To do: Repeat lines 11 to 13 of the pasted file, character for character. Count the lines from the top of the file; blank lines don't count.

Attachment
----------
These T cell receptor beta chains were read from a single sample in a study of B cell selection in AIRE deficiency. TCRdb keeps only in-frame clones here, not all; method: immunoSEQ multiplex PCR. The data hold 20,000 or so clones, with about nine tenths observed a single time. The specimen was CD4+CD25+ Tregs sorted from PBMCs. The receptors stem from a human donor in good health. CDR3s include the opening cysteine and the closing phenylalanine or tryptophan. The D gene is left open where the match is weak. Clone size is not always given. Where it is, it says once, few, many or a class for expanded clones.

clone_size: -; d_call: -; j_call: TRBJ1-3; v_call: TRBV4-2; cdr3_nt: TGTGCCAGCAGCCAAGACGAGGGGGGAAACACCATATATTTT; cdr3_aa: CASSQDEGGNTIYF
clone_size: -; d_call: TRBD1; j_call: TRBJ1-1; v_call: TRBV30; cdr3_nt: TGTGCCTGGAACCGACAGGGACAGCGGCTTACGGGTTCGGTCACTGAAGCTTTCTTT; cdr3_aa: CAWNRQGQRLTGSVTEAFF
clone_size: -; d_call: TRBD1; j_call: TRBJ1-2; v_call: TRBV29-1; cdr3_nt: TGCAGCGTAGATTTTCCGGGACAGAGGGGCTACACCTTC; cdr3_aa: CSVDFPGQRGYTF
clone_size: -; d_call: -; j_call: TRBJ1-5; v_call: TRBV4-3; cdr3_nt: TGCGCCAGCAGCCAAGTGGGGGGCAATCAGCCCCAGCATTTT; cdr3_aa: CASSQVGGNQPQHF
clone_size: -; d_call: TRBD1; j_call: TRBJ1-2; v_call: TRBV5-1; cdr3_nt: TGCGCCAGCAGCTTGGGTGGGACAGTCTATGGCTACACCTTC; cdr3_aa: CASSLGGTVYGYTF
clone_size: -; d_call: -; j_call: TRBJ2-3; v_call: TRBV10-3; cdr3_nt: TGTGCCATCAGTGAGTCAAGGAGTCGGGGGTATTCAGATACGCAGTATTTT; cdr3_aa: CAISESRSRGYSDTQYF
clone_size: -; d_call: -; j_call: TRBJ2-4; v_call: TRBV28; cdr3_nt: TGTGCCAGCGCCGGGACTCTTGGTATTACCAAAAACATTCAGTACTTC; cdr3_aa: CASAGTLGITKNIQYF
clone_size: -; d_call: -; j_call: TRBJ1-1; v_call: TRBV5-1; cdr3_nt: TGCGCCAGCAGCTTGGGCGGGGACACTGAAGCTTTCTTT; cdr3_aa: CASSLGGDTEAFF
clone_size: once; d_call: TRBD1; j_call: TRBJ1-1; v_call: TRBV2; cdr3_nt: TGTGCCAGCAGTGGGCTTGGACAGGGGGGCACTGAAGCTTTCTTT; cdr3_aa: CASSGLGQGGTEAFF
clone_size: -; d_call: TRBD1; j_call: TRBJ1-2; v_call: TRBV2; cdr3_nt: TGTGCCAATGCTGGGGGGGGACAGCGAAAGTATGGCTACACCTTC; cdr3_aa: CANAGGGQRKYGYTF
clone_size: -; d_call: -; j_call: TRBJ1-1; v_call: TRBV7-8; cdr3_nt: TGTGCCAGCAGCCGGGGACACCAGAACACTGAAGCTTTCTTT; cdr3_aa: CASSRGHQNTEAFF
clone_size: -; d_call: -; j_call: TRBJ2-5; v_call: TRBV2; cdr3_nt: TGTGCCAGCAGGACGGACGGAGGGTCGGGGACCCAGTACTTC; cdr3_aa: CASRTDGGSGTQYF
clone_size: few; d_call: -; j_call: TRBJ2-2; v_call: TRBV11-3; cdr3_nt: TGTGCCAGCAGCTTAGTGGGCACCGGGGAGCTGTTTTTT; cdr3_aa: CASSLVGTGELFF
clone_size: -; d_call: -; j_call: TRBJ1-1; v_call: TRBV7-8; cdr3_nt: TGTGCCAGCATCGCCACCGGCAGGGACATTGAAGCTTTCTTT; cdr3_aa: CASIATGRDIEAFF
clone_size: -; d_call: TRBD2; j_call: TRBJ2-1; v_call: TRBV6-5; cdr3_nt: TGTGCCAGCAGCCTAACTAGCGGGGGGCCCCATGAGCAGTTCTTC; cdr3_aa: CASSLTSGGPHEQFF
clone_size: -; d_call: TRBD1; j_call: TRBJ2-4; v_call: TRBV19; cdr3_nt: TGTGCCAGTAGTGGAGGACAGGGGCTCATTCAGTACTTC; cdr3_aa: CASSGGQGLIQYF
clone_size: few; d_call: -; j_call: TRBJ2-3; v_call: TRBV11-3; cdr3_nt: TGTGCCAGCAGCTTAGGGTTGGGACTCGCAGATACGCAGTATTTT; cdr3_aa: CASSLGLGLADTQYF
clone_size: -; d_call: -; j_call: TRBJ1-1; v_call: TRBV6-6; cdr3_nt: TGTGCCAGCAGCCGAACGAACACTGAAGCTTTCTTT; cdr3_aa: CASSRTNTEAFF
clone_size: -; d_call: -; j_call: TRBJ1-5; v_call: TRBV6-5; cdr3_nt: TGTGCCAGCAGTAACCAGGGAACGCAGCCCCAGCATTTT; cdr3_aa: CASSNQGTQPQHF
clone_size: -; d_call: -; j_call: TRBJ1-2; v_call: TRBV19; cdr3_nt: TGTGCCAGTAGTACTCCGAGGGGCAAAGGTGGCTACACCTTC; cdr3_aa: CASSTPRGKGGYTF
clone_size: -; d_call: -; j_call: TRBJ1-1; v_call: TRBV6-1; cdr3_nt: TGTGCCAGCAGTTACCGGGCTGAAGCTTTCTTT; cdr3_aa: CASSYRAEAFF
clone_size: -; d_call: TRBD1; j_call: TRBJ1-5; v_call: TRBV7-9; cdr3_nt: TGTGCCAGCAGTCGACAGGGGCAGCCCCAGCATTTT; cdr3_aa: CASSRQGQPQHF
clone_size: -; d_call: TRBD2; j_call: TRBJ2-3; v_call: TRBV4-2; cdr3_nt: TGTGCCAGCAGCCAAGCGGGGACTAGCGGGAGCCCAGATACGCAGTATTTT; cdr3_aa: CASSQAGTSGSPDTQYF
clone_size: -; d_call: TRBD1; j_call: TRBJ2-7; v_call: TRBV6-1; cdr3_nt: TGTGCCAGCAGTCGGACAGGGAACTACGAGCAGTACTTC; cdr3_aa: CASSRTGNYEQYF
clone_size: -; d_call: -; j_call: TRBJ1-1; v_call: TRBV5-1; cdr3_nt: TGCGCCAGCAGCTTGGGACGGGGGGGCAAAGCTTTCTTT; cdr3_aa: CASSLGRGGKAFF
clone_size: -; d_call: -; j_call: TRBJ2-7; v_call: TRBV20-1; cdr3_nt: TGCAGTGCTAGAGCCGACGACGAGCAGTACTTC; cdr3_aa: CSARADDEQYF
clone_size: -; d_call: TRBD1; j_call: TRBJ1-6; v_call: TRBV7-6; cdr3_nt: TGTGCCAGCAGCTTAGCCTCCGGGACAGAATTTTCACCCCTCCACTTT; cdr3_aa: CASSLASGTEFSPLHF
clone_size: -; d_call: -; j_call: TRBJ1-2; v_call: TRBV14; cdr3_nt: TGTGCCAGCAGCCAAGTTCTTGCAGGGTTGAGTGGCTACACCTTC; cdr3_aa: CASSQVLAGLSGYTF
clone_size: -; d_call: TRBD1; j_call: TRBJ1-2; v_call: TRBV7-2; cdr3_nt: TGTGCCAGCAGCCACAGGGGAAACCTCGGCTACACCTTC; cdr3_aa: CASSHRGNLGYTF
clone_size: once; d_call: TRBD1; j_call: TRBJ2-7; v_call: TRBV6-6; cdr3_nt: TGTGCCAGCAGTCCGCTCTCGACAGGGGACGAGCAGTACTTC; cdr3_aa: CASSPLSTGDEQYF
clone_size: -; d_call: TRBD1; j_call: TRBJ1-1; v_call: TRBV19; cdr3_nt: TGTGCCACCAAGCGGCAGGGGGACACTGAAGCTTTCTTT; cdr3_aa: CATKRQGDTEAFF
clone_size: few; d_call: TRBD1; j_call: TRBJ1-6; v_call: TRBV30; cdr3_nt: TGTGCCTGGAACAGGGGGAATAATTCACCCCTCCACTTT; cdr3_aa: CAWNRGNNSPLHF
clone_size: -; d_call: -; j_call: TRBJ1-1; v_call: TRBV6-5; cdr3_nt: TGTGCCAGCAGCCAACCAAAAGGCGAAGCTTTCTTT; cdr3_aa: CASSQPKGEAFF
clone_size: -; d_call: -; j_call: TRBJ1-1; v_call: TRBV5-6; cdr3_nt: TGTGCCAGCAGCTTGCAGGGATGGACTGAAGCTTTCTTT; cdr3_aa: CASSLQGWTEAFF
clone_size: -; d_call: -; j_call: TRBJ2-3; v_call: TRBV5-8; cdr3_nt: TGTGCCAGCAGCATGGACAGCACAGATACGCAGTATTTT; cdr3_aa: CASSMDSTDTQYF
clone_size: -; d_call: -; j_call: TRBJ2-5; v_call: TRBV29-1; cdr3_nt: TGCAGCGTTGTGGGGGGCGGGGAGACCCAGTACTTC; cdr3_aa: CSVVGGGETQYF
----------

clone_size: -; d_call: TRBD1; j_call: TRBJ1-2; v_call: TRBV2; cdr3_nt: TGTGCCAATGCTGGGGGGGGACAGCGAAAGTATGGCTACACCTTC; cdr3_aa: CANAGGGQRKYGYTF
clone_size: -; d_call: -; j_call: TRBJ1-1; v_call: TRBV7-8; cdr3_nt: TGTGCCAGCAGCCGGGGACACCAGAACACTGAAGCTTTCTTT; cdr3_aa: CASSRGHQNTEAFF
clone_size: -; d_call: -; j_call: TRBJ2-5; v_call: TRBV2; cdr3_nt: TGTGCCAGCAGGACGGACGGAGGGTCGGGGACCCAGTACTTC; cdr3_aa: CASRTDGGSGTQYF